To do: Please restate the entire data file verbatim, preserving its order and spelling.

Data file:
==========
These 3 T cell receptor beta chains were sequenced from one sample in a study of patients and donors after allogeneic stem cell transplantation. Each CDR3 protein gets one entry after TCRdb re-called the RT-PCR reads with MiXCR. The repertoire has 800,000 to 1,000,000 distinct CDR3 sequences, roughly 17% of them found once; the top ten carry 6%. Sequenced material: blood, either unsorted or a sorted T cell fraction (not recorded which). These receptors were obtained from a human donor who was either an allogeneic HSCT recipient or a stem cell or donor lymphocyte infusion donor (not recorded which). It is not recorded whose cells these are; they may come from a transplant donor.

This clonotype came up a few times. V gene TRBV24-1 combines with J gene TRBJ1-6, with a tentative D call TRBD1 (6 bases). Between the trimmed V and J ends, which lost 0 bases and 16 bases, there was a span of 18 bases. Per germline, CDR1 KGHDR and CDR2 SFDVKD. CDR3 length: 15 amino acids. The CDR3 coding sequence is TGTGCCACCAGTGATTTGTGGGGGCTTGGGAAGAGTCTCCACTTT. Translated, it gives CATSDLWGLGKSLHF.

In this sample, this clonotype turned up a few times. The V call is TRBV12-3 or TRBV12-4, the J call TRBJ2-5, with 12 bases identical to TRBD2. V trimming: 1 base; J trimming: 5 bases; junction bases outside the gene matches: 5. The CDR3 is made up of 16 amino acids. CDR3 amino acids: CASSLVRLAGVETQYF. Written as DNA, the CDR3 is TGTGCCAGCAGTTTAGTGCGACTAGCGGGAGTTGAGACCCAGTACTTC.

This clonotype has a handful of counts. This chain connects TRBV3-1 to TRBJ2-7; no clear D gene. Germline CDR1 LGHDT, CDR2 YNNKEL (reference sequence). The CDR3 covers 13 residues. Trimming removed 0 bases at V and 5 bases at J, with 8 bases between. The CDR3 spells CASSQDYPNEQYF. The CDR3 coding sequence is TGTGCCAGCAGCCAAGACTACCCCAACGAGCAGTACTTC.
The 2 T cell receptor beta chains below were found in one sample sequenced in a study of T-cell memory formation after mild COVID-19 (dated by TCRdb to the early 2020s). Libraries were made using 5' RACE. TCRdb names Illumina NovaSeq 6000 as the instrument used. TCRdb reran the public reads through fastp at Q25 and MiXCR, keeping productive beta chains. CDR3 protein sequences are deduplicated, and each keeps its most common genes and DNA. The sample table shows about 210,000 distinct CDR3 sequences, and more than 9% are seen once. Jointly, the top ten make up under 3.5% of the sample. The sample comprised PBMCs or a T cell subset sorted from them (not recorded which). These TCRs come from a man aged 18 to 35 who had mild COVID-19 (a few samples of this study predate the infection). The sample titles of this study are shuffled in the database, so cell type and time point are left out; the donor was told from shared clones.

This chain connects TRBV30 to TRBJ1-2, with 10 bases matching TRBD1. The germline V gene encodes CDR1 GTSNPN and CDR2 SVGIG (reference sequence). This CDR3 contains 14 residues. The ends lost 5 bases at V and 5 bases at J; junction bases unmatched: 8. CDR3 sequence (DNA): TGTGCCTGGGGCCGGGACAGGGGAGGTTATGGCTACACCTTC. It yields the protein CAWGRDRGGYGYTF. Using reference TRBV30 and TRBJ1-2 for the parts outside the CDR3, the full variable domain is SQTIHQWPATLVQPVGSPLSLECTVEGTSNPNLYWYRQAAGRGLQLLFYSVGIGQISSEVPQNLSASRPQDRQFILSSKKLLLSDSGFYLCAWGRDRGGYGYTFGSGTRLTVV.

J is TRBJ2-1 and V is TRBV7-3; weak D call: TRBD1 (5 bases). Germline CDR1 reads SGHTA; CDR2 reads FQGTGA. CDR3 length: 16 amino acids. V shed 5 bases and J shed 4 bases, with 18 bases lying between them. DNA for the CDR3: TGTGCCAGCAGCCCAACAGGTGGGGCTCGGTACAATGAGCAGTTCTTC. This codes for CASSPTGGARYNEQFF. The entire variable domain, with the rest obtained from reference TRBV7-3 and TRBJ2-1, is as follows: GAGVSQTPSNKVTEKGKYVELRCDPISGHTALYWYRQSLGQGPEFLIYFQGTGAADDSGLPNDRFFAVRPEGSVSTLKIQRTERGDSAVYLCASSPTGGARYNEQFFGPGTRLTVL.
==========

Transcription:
These 3 T cell receptor beta chains were sequenced from one sample in a study of patients and donors after allogeneic stem cell transplantation. Each CDR3 protein gets one entry after TCRdb re-called the RT-PCR reads with MiXCR. The repertoire has 800,000 to 1,000,000 distinct CDR3 sequences, roughly 17% of them found once; the top ten carry 6%. Sequenced material: blood, either unsorted or a sorted T cell fraction (not recorded which). These receptors were obtained from a human donor who was either an allogeneic HSCT recipient or a stem cell or donor lymphocyte infusion donor (not recorded which). It is not recorded whose cells these are; they may come from a transplant donor.

This clonotype came up a few times. V gene TRBV24-1 combines with J gene TRBJ1-6, with a tentative D call TRBD1 (6 bases). Between the trimmed V and J ends, which lost 0 bases and 16 bases, there was a span of 18 bases. Per germline, CDR1 KGHDR and CDR2 SFDVKD. CDR3 length: 15 amino acids. The CDR3 coding sequence is TGTGCCACCAGTGATTTGTGGGGGCTTGGGAAGAGTCTCCACTTT. Translated, it gives CATSDLWGLGKSLHF.

In this sample, this clonotype turned up a few times. The V call is TRBV12-3 or TRBV12-4, the J call TRBJ2-5, with 12 bases identical to TRBD2. V trimming: 1 base; J trimming: 5 bases; junction bases outside the gene matches: 5. The CDR3 is made up of 16 amino acids. CDR3 amino acids: CASSLVRLAGVETQYF. Written as DNA, the CDR3 is TGTGCCAGCAGTTTAGTGCGACTAGCGGGAGTTGAGACCCAGTACTTC.

This clonotype has a handful of counts. This chain connects TRBV3-1 to TRBJ2-7; no clear D gene. Germline CDR1 LGHDT, CDR2 YNNKEL (reference sequence). The CDR3 covers 13 residues. Trimming removed 0 bases at V and 5 bases at J, with 8 bases between. The CDR3 spells CASSQDYPNEQYF. The CDR3 coding sequence is TGTGCCAGCAGCCAAGACTACCCCAACGAGCAGTACTTC.
The 2 T cell receptor beta chains below were found in one sample sequenced in a study of T-cell memory formation after mild COVID-19 (dated by TCRdb to the early 2020s). Libraries were made using 5' RACE. TCRdb names Illumina NovaSeq 6000 as the instrument used. TCRdb reran the public reads through fastp at Q25 and MiXCR, keeping productive beta chains. CDR3 protein sequences are deduplicated, and each keeps its most common genes and DNA. The sample table shows about 210,000 distinct CDR3 sequences, and more than 9% are seen once. Jointly, the top ten make up under 3.5% of the sample. The sample comprised PBMCs or a T cell subset sorted from them (not recorded which). These TCRs come from a man aged 18 to 35 who had mild COVID-19 (a few samples of this study predate the infection). The sample titles of this study are shuffled in the database, so cell type and time point are left out; the donor was told from shared clones.

This chain connects TRBV30 to TRBJ1-2, with 10 bases matching TRBD1. The germline V gene encodes CDR1 GTSNPN and CDR2 SVGIG (reference sequence). This CDR3 contains 14 residues. The ends lost 5 bases at V and 5 bases at J; junction bases unmatched: 8. CDR3 sequence (DNA): TGTGCCTGGGGCCGGGACAGGGGAGGTTATGGCTACACCTTC. It yields the protein CAWGRDRGGYGYTF. Using reference TRBV30 and TRBJ1-2 for the parts outside the CDR3, the full variable domain is SQTIHQWPATLVQPVGSPLSLECTVEGTSNPNLYWYRQAAGRGLQLLFYSVGIGQISSEVPQNLSASRPQDRQFILSSKKLLLSDSGFYLCAWGRDRGGYGYTFGSGTRLTVV.

J is TRBJ2-1 and V is TRBV7-3; weak D call: TRBD1 (5 bases). Germline CDR1 reads SGHTA; CDR2 reads FQGTGA. CDR3 length: 16 amino acids. V shed 5 bases and J shed 4 bases, with 18 bases lying between them. DNA for the CDR3: TGTGCCAGCAGCCCAACAGGTGGGGCTCGGTACAATGAGCAGTTCTTC. This codes for CASSPTGGARYNEQFF. The entire variable domain, with the rest obtained from reference TRBV7-3 and TRBJ2-1, is as follows: GAGVSQTPSNKVTEKGKYVELRCDPISGHTALYWYRQSLGQGPEFLIYFQGTGAADDSGLPNDRFFAVRPEGSVSTLKIQRTERGDSAVYLCASSPTGGARYNEQFFGPGTRLTVL.